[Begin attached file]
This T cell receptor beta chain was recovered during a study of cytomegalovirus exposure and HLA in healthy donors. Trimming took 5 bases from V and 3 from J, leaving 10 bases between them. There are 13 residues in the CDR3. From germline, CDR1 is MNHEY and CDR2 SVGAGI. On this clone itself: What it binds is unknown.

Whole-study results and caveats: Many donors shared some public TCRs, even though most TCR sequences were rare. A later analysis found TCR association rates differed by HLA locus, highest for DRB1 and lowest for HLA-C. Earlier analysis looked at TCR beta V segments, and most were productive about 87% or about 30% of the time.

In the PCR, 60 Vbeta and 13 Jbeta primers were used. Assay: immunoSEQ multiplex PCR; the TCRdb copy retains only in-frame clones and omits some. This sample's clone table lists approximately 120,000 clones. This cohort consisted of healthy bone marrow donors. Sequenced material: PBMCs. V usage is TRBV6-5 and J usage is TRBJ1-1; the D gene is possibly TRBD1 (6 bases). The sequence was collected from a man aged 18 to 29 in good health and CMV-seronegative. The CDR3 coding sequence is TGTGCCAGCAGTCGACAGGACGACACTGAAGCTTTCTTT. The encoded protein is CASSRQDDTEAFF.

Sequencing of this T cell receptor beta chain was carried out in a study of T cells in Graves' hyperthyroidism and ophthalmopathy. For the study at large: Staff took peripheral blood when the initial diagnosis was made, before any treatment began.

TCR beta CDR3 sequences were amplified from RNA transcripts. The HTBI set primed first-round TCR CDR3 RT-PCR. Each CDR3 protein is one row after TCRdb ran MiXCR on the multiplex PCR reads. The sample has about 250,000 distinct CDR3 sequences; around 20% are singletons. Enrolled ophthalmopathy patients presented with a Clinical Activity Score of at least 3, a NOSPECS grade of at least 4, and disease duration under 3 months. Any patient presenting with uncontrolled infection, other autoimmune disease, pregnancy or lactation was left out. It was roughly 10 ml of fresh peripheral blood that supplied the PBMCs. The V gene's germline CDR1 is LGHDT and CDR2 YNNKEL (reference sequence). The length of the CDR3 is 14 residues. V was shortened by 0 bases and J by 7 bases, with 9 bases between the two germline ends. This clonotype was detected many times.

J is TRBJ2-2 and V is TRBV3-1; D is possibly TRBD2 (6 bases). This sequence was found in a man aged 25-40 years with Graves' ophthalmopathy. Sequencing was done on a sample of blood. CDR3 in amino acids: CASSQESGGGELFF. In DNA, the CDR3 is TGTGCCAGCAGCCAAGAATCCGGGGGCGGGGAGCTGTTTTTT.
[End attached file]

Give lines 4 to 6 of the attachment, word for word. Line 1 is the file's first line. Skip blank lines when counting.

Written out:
Sequencing of this T cell receptor beta chain was carried out in a study of T cells in Graves' hyperthyroidism and ophthalmopathy. For the study at large: Staff took peripheral blood when the initial diagnosis was made, before any treatment began.

TCR beta CDR3 sequences were amplified from RNA transcripts. The HTBI set primed first-round TCR CDR3 RT-PCR. Each CDR3 protein is one row after TCRdb ran MiXCR on the multiplex PCR reads. The sample has about 250,000 distinct CDR3 sequences; around 20% are singletons. Enrolled ophthalmopathy patients presented with a Clinical Activity Score of at least 3, a NOSPECS grade of at least 4, and disease duration under 3 months. Any patient presenting with uncontrolled infection, other autoimmune disease, pregnancy or lactation was left out. It was roughly 10 ml of fresh peripheral blood that supplied the PBMCs. The V gene's germline CDR1 is LGHDT and CDR2 YNNKEL (reference sequence). The length of the CDR3 is 14 residues. V was shortened by 0 bases and J by 7 bases, with 9 bases between the two germline ends. This clonotype was detected many times.

J is TRBJ2-2 and V is TRBV3-1; D is possibly TRBD2 (6 bases). This sequence was found in a man aged 25-40 years with Graves' ophthalmopathy. Sequencing was done on a sample of blood. CDR3 in amino acids: CASSQESGGGELFF. In DNA, the CDR3 is TGTGCCAGCAGCCAAGAATCCGGGGGCGGGGAGCTGTTTTTT.